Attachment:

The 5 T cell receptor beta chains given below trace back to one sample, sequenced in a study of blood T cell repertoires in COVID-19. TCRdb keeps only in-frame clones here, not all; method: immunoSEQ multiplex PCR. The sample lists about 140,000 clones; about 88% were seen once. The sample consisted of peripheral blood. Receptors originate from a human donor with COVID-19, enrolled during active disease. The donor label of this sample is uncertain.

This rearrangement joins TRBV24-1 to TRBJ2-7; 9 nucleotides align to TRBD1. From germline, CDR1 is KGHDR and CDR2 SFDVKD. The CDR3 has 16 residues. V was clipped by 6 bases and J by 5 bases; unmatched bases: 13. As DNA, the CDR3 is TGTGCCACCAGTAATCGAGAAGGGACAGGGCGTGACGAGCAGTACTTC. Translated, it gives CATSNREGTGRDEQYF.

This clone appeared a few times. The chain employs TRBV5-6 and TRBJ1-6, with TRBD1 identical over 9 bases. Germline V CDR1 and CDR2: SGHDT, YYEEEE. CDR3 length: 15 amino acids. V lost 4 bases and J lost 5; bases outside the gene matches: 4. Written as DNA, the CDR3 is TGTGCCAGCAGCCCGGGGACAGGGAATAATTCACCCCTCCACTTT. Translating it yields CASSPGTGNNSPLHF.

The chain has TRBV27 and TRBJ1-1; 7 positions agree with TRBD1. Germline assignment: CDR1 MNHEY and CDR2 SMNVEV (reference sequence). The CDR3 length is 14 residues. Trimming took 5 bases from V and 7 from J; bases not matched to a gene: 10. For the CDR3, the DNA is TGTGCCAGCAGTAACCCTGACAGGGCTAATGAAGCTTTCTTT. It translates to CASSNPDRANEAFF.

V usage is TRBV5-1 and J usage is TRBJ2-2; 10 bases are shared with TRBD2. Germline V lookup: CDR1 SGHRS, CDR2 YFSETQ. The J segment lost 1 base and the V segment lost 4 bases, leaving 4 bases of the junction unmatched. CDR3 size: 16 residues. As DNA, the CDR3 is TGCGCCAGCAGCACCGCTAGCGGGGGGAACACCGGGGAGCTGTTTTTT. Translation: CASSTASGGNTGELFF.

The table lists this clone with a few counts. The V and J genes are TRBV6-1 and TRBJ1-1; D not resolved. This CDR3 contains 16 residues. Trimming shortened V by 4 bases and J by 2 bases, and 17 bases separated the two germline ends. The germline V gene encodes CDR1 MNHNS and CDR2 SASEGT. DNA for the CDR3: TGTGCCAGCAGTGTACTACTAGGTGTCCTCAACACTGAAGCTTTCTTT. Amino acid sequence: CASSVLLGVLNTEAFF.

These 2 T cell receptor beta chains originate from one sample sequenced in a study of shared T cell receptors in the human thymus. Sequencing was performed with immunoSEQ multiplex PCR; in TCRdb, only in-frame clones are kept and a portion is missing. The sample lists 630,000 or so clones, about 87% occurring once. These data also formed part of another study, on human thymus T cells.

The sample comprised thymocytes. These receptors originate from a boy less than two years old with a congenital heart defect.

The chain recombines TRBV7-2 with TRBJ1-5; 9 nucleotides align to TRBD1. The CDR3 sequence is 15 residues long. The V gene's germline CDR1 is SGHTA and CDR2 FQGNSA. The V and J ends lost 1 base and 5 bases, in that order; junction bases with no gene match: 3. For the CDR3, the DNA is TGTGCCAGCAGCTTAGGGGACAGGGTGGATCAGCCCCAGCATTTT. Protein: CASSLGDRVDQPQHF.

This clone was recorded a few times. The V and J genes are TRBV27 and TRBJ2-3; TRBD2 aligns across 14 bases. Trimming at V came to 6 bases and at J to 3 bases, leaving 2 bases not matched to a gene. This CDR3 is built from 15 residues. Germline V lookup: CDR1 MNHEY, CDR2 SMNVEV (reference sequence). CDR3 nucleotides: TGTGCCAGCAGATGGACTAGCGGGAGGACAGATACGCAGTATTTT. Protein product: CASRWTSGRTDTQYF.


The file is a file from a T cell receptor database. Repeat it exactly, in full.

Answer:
The 5 T cell receptor beta chains given below trace back to one sample, sequenced in a study of blood T cell repertoires in COVID-19. TCRdb keeps only in-frame clones here, not all; method: immunoSEQ multiplex PCR. The sample lists about 140,000 clones; about 88% were seen once. The sample consisted of peripheral blood. Receptors originate from a human donor with COVID-19, enrolled during active disease. The donor label of this sample is uncertain.

This rearrangement joins TRBV24-1 to TRBJ2-7; 9 nucleotides align to TRBD1. From germline, CDR1 is KGHDR and CDR2 SFDVKD. The CDR3 has 16 residues. V was clipped by 6 bases and J by 5 bases; unmatched bases: 13. As DNA, the CDR3 is TGTGCCACCAGTAATCGAGAAGGGACAGGGCGTGACGAGCAGTACTTC. Translated, it gives CATSNREGTGRDEQYF.

This clone appeared a few times. The chain employs TRBV5-6 and TRBJ1-6, with TRBD1 identical over 9 bases. Germline V CDR1 and CDR2: SGHDT, YYEEEE. CDR3 length: 15 amino acids. V lost 4 bases and J lost 5; bases outside the gene matches: 4. Written as DNA, the CDR3 is TGTGCCAGCAGCCCGGGGACAGGGAATAATTCACCCCTCCACTTT. Translating it yields CASSPGTGNNSPLHF.

The chain has TRBV27 and TRBJ1-1; 7 positions agree with TRBD1. Germline assignment: CDR1 MNHEY and CDR2 SMNVEV (reference sequence). The CDR3 length is 14 residues. Trimming took 5 bases from V and 7 from J; bases not matched to a gene: 10. For the CDR3, the DNA is TGTGCCAGCAGTAACCCTGACAGGGCTAATGAAGCTTTCTTT. It translates to CASSNPDRANEAFF.

V usage is TRBV5-1 and J usage is TRBJ2-2; 10 bases are shared with TRBD2. Germline V lookup: CDR1 SGHRS, CDR2 YFSETQ. The J segment lost 1 base and the V segment lost 4 bases, leaving 4 bases of the junction unmatched. CDR3 size: 16 residues. As DNA, the CDR3 is TGCGCCAGCAGCACCGCTAGCGGGGGGAACACCGGGGAGCTGTTTTTT. Translation: CASSTASGGNTGELFF.

The table lists this clone with a few counts. The V and J genes are TRBV6-1 and TRBJ1-1; D not resolved. This CDR3 contains 16 residues. Trimming shortened V by 4 bases and J by 2 bases, and 17 bases separated the two germline ends. The germline V gene encodes CDR1 MNHNS and CDR2 SASEGT. DNA for the CDR3: TGTGCCAGCAGTGTACTACTAGGTGTCCTCAACACTGAAGCTTTCTTT. Amino acid sequence: CASSVLLGVLNTEAFF.

These 2 T cell receptor beta chains originate from one sample sequenced in a study of shared T cell receptors in the human thymus. Sequencing was performed with immunoSEQ multiplex PCR; in TCRdb, only in-frame clones are kept and a portion is missing. The sample lists 630,000 or so clones, about 87% occurring once. These data also formed part of another study, on human thymus T cells.

The sample comprised thymocytes. These receptors originate from a boy less than two years old with a congenital heart defect.

The chain recombines TRBV7-2 with TRBJ1-5; 9 nucleotides align to TRBD1. The CDR3 sequence is 15 residues long. The V gene's germline CDR1 is SGHTA and CDR2 FQGNSA. The V and J ends lost 1 base and 5 bases, in that order; junction bases with no gene match: 3. For the CDR3, the DNA is TGTGCCAGCAGCTTAGGGGACAGGGTGGATCAGCCCCAGCATTTT. Protein: CASSLGDRVDQPQHF.

This clone was recorded a few times. The V and J genes are TRBV27 and TRBJ2-3; TRBD2 aligns across 14 bases. Trimming at V came to 6 bases and at J to 3 bases, leaving 2 bases not matched to a gene. This CDR3 is built from 15 residues. Germline V lookup: CDR1 MNHEY, CDR2 SMNVEV (reference sequence). CDR3 nucleotides: TGTGCCAGCAGATGGACTAGCGGGAGGACAGATACGCAGTATTTT. Protein product: CASRWTSGRTDTQYF.